New Radar Maps of the Moon
February 29, 2008: NASA has obtained new high-resolution radar maps of the Moon's south pole--a region the space agency is considering as a landing site when astronauts return to the Moon in the years ahead.
"We now know the south pole has peaks as high as Mt. McKinley and crater floors four times deeper than the Grand Canyon," says Doug Cooke, deputy associate administrator for the Exploration Systems Mission Directorate at NASA Headquarters. "These data will be an invaluable tool for advance planning of lunar missions."
Click on the image below to view a movie of the craggy landscape with simulated shadows twirling over the course of a complete lunar day:
Scientists at NASA's Jet Propulsion Laboratory collected the data using the Goldstone Solar System Radar located in California's Mojave Desert. Three times in 2006, JPL scientists targeted the moon's south polar region using Goldstone's 70-meter radar dish. The antenna, three-quarters the size of a football field, sent a 500-kilowatt strong, 90-minute long radar stream 231,800 miles to the Moon. The radar illuminated the rough-hewn lunar surface over an area measuring about 400 by 250 miles. Signals were reflected back to two of Goldstone's 34-meter antennas on Earth. Scientists have been analyzing the echoes ever since, and the data were released by NASA for the first time this week.
NASA has used the data to make a VR movie of a Moon landing from the point of view of the astronaut. Click here to watch.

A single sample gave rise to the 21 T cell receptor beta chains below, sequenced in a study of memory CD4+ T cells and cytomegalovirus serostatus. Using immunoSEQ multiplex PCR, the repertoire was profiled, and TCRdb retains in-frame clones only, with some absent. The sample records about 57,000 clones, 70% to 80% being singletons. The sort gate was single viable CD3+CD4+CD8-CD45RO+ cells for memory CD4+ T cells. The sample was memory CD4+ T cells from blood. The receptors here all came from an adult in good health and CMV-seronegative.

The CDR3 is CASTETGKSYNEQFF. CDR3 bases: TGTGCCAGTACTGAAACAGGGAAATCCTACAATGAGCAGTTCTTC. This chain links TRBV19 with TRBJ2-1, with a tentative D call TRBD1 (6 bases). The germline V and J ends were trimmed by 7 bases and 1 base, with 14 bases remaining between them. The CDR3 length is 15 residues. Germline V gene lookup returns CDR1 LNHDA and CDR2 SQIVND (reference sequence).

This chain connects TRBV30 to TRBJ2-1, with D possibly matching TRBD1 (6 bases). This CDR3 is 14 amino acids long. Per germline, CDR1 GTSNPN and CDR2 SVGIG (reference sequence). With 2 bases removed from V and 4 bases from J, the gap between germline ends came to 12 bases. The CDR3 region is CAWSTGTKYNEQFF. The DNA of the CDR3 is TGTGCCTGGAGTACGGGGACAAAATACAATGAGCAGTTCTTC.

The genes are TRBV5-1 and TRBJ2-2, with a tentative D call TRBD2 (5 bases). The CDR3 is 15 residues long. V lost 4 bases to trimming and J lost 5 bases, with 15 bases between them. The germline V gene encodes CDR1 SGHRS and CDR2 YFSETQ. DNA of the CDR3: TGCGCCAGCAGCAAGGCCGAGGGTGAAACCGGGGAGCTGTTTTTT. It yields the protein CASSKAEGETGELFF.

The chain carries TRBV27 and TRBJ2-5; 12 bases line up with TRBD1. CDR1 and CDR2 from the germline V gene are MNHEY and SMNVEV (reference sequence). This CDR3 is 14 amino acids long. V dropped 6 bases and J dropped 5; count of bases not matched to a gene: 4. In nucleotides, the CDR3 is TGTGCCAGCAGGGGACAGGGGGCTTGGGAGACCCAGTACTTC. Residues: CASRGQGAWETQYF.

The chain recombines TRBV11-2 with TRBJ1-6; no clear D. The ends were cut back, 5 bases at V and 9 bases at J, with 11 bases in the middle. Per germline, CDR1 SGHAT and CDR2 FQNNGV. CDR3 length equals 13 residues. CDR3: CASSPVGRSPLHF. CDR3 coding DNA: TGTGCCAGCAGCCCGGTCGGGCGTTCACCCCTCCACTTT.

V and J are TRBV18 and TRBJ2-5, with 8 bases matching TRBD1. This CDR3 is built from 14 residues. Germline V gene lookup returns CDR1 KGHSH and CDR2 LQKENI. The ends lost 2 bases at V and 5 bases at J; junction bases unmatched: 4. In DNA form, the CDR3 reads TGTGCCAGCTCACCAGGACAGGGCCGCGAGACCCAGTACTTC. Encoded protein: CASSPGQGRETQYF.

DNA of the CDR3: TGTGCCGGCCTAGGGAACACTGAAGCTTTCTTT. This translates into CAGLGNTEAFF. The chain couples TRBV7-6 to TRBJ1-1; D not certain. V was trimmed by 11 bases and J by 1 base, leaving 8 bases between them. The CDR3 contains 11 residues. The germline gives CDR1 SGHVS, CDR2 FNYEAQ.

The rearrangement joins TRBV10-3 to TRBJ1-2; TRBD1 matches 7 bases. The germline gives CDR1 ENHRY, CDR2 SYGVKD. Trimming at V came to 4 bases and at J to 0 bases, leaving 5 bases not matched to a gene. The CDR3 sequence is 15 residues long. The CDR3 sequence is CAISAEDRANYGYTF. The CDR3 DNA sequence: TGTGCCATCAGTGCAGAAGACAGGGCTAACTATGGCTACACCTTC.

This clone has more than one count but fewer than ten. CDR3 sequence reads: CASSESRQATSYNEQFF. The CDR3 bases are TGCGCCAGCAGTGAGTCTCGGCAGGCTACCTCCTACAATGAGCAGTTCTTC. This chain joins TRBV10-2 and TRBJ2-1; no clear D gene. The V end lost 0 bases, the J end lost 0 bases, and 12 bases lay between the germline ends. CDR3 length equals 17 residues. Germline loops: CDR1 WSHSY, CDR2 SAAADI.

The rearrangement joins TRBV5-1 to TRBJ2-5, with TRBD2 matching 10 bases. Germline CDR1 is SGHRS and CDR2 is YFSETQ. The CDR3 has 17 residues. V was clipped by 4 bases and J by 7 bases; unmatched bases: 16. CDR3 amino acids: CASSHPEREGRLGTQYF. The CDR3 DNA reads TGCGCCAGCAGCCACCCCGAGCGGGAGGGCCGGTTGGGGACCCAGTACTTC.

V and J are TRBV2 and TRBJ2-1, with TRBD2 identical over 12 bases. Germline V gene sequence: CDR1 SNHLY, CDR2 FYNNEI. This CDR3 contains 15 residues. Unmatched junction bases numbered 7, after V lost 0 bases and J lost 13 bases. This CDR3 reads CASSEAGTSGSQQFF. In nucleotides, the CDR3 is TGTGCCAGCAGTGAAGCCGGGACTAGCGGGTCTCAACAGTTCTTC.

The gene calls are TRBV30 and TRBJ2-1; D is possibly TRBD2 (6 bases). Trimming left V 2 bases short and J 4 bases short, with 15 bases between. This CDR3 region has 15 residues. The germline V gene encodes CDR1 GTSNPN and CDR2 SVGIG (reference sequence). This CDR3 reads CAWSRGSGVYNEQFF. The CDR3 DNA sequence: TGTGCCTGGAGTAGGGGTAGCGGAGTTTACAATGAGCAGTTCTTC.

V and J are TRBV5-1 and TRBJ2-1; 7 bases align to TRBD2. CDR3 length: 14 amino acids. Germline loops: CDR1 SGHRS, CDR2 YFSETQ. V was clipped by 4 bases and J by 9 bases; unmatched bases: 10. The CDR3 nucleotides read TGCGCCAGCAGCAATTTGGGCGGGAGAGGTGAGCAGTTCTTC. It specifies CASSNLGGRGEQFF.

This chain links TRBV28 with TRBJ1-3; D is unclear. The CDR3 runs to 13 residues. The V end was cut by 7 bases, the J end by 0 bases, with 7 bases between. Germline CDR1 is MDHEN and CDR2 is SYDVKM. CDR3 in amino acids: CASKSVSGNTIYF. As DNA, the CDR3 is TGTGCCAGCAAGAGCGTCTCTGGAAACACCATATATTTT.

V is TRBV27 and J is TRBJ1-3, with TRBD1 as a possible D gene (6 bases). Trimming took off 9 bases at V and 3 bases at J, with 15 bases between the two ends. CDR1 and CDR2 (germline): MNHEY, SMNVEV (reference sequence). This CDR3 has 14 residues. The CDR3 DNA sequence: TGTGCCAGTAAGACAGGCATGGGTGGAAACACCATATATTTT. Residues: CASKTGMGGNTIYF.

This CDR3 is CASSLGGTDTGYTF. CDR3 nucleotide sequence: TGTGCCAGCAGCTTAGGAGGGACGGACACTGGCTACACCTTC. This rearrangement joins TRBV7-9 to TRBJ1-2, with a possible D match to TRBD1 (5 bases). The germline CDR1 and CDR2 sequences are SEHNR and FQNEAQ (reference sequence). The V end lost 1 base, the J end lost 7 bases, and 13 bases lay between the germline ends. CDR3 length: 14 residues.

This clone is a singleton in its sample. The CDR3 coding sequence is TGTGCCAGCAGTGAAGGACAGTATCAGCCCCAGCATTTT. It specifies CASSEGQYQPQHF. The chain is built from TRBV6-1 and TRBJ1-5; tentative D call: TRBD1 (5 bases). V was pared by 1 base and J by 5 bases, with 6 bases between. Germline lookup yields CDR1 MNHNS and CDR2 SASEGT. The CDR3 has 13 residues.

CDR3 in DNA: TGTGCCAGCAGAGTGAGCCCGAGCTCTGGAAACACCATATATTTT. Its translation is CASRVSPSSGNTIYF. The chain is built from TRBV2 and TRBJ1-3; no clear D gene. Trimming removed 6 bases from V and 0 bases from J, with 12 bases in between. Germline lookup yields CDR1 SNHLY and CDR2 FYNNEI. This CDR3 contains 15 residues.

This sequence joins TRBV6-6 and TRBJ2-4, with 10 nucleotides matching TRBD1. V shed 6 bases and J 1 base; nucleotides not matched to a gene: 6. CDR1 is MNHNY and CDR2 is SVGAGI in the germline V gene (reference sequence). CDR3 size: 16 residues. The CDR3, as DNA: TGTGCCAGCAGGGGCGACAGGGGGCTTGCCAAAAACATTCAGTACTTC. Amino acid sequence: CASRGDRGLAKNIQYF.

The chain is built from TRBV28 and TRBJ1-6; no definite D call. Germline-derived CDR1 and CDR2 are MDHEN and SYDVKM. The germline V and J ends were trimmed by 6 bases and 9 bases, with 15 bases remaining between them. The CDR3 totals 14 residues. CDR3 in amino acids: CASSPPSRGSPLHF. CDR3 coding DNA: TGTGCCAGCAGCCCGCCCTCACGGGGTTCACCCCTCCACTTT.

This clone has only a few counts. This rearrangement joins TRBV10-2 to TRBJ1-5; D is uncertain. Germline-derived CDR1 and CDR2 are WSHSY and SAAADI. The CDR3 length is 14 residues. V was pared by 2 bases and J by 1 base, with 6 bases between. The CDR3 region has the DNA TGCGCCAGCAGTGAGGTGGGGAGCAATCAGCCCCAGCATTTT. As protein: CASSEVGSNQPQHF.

"I have not been to the Moon, but this imagery is the next best thing," says Scott Hensley, a scientist at JPL and lead investigator for the study. "With these data we can see terrain features as small as a house without even leaving the office."
NASA is eying the Moon's south polar region as a possible site for future outposts. The location has many advantages; for one thing, there is evidence of water frozen in deep dark south polar craters. Water can be split into oxygen to breathe and hydrogen to burn as rocket fuel--or astronauts could simply drink it. Planners are also looking for "peaks of eternal light." Tall polar mountains where the sun never sets might be a good place for a solar power station.
In recent years, Earth-based radars have done a good job of mapping the south polar regions of the Moon. In 1997, Goldstone antennas scanned the area and produced maps with 75 meter resolution. In 2005, a team led by Don Campbell of Cornell University improved that figure to 20 meters using the giant Arecibo radar in Puerto Rico and the Green Bank Telescope in West Virginia (D. B. Campbell et al, Nature, 443, 835-837, 2006). The JPL survey reported in this story also achieved 20 meter resolution.
As wonderful as they are, however, these radar images will pale in comparison to next-generation photos from NASA's Lunar Reconnaissance Orbiter. The spacecraft is scheduled to launch in late 2008 and its camera will beam back pictures of the Moon with details as small as 1 meter.
"The south pole of the Moon," says Cooke, is going to be "a beautiful place to explore."
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